The Amazing Spider-man review

Marc Webb
Andrew Garfield
Emma Stone
Rhys Ifans
Dennis Leary
Martin Sheen
Sally Field
Rated: Rated: PG-13

A retelling, reboot, remake, recycled, it’s every “re” you can think of.

The film follows Peter Parker’s origin story beginning when he was a young boy, when his parents suddenly had to go away and leave him with his Uncle Ben and Aunt May. The story then picks up to where Peter is a teenager in high school, having to deal with the average everyday problems. That is until he sneaks into a science lab to uncover answers about his parents who used to work there and is bitten by a genetically enhanced spider.

After this he begins getting new powers like heightened speed and strength as well as the ability to walk on walls. Meanwhile, one of the scientists at the facility, Dr. Connors (Ifans), who worked with Peter’s father, is working on a way to replace his lost arm by DNA splicing with that of a lizard. At the same time, Peter’s uncle is shot and killed by a robber; this sets Peter off on a quest of revenge, getting a costume and everything to go after the criminal. The two plots of Dr. Connors and Peter who has become Spiderman eventually meet as the two become the most powerful things in New York City.

The movie tells a lot of the story that we’ve seen mostly seen before, but the execution wasn’t all there. The film shows Peter becoming Spiderman in a very off way, specifically in regard to how he becomes a hero. Instead of being inspired to be a hero by uncle Ben’s passing, he instead becomes a teen filled with vengeance. It’s not until much later, when he saves a young boy that he actually realizes what he should be doing.

The problem with that is felt like uncle Ben’s dying, and the line of ‘with power comes responsibility’ never really got to Peter, when it’s a very important detail of him becoming the hero we all know. Despite this, the first two acts are the better parts of the film, with him learning how to use his powers.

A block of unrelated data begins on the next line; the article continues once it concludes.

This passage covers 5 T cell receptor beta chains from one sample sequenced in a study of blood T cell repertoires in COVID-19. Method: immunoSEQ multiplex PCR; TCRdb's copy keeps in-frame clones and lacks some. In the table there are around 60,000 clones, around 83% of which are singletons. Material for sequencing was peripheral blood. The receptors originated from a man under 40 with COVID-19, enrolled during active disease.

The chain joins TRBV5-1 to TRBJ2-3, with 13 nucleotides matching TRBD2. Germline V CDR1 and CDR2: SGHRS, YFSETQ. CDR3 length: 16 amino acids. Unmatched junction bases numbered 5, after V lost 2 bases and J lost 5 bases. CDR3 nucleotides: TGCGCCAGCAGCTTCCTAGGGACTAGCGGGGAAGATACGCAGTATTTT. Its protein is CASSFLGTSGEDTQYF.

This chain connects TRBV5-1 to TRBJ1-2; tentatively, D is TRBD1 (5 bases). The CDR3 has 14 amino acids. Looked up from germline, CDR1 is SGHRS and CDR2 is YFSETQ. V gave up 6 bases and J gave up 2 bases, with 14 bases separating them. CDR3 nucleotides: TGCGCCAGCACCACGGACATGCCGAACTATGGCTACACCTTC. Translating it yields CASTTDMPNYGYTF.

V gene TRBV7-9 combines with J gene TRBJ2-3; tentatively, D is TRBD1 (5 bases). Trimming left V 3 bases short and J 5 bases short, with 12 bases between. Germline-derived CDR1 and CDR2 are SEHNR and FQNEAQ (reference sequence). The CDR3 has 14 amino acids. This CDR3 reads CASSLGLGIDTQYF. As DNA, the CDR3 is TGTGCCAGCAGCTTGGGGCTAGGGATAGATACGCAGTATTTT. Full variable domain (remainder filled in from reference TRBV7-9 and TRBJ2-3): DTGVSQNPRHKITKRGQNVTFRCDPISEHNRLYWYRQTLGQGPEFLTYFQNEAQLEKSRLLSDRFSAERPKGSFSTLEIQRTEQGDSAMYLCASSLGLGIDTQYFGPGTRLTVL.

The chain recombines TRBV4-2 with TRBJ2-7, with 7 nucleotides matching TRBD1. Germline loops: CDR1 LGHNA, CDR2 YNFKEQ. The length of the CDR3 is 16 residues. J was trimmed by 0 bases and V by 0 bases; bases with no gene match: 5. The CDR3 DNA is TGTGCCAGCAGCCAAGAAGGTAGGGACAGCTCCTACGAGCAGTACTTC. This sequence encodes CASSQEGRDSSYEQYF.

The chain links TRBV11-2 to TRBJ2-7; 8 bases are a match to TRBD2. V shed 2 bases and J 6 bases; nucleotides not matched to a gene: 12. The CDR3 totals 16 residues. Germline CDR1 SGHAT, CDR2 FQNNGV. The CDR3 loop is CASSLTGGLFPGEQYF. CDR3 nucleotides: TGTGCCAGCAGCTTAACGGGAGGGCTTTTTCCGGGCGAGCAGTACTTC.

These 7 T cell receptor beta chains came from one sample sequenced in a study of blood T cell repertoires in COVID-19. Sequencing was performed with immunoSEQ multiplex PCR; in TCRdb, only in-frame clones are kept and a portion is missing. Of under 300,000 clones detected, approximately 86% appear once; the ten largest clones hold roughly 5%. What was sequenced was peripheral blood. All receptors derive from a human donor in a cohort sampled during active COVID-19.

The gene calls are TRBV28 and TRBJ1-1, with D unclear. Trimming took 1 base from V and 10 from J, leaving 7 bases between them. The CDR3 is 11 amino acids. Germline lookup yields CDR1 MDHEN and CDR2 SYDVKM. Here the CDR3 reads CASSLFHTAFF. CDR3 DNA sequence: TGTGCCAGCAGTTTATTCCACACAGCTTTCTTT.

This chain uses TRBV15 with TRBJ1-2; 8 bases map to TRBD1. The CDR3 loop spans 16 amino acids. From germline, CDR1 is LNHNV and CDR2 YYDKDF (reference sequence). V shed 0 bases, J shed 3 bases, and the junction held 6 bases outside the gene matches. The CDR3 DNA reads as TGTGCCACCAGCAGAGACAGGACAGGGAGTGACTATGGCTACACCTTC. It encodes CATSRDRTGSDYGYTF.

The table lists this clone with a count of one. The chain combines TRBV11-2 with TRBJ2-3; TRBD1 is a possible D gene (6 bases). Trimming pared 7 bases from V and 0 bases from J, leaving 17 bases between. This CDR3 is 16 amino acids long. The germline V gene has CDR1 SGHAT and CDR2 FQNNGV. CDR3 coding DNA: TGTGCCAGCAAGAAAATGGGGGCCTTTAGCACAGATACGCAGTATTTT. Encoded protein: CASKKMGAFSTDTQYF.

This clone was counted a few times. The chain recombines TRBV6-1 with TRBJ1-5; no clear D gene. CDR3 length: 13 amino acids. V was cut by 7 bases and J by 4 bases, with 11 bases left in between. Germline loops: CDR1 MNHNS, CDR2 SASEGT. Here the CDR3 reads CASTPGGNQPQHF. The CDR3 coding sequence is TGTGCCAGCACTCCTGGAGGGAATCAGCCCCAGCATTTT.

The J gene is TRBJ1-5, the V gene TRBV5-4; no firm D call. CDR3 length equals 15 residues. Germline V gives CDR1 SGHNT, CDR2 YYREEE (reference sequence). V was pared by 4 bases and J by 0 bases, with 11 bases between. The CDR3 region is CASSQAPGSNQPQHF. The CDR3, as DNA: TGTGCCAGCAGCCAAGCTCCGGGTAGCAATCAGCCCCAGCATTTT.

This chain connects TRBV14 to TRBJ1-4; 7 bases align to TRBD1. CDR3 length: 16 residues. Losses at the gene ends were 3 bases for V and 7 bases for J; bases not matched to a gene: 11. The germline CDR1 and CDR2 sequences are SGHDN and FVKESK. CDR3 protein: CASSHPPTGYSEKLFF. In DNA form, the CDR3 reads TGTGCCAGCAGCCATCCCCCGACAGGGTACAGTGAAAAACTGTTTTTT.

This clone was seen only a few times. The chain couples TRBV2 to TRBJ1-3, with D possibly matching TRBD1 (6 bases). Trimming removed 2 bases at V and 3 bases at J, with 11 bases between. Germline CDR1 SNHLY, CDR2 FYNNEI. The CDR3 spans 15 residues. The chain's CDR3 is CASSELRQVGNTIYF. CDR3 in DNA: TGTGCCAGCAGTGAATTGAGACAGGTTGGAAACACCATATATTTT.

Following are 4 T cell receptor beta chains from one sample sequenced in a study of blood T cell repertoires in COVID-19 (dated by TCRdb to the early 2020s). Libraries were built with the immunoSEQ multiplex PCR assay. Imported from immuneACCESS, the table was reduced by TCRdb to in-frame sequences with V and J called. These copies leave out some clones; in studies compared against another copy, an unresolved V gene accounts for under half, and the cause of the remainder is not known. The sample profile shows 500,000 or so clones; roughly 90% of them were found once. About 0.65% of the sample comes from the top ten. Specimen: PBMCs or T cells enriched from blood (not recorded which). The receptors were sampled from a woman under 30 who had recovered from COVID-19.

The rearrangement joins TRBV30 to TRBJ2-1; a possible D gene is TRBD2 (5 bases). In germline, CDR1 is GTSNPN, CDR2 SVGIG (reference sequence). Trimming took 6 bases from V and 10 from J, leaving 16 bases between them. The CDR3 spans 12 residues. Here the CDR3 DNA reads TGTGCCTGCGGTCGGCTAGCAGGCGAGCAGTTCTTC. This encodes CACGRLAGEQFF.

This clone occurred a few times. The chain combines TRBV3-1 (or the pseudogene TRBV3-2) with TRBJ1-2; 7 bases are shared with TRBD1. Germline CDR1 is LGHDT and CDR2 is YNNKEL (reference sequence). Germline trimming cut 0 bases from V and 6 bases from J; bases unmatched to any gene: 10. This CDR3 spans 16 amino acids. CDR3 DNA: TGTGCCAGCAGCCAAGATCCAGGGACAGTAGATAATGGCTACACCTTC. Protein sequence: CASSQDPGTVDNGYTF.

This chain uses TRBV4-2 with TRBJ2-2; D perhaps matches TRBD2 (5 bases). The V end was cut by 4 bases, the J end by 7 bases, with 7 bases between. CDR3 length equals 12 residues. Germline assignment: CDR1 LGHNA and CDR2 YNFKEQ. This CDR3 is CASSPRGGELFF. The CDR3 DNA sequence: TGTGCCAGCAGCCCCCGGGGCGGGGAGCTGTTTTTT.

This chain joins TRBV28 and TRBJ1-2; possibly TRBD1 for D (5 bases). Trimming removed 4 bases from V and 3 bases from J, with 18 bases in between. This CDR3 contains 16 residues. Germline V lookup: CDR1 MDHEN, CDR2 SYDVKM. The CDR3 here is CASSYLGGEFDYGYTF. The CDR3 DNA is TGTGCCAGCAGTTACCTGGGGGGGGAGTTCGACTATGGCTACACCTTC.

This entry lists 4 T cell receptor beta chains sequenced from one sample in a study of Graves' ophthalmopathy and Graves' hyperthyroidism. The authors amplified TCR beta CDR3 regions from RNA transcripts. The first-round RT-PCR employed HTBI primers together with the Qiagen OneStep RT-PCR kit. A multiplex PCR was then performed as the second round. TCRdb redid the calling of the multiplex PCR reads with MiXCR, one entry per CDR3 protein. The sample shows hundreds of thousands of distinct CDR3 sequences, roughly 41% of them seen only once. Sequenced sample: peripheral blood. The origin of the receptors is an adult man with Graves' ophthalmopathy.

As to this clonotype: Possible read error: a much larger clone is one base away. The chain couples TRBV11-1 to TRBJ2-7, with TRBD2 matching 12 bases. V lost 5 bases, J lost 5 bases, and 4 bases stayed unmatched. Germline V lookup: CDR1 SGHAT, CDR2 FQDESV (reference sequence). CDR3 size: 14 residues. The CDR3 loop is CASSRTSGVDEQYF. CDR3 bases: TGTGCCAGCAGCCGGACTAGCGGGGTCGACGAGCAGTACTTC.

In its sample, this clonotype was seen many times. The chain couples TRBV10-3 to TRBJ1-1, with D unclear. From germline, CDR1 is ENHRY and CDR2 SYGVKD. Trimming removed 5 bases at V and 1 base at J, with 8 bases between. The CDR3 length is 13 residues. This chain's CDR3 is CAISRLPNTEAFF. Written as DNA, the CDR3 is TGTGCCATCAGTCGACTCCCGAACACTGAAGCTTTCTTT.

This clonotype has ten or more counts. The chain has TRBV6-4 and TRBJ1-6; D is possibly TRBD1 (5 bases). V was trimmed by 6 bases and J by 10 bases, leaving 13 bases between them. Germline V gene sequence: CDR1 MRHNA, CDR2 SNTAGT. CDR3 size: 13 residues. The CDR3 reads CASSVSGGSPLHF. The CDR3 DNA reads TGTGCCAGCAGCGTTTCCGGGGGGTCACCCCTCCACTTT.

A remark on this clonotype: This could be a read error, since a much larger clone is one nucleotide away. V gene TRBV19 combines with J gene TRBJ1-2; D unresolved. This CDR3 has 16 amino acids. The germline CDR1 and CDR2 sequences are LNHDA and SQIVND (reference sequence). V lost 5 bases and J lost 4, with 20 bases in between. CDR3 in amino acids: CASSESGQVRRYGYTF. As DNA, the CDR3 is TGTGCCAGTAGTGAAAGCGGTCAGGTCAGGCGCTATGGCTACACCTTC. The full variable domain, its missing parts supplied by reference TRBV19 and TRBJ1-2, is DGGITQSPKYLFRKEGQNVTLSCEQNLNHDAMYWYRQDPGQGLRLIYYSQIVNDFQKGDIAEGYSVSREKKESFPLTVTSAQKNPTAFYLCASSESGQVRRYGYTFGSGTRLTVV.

It’s the third act that I have problems with, when we find out Connor’s plot. It simply feels unoriginal and his motives are uninspired. This leads to a rather lacking climax and we still don’t discover much about Peter’s parents, which was supposed to be the major selling point of the film with all the ads saying “the untold story!” Give me a break.

It seemed like they were trying to do too much with Peter in this movie, he was a genius-skateboarder-nerd-photographer. Yet with all of this I never got the feeling of who he really was besides being kind of a jackass. I realize he’s supposed to be witty when he’s fighting criminals, but it seems like he was like that to everyone around him. However, I still think Andrew Garfield did an alright job with what he was given, and he has some good moments, yet the way Spiderman was written here I felt like the character was unlikeable.

At first I was curious how Gwen Stacy would be portrayed since she would be in the film instead of Mary Jane Watson. However I felt she was far underutilized and basically just a switch of Peter’s girlfriends from a red head to a blonde. They have Gwen be a scientist, however after she finds out Peter is Spiderman there is never a scene where she helps him improve his web shooters or help him find weak points in the lizard, she just plays the role of Peter’s girlfriend. I also couldn’t differentiate the character from the actress, I saw Emma Stone the entire time. I like Emma Stone a lot, I thought she was great in “Crazy Stupid Love,” but here I just feel she doesn’t give the role any life.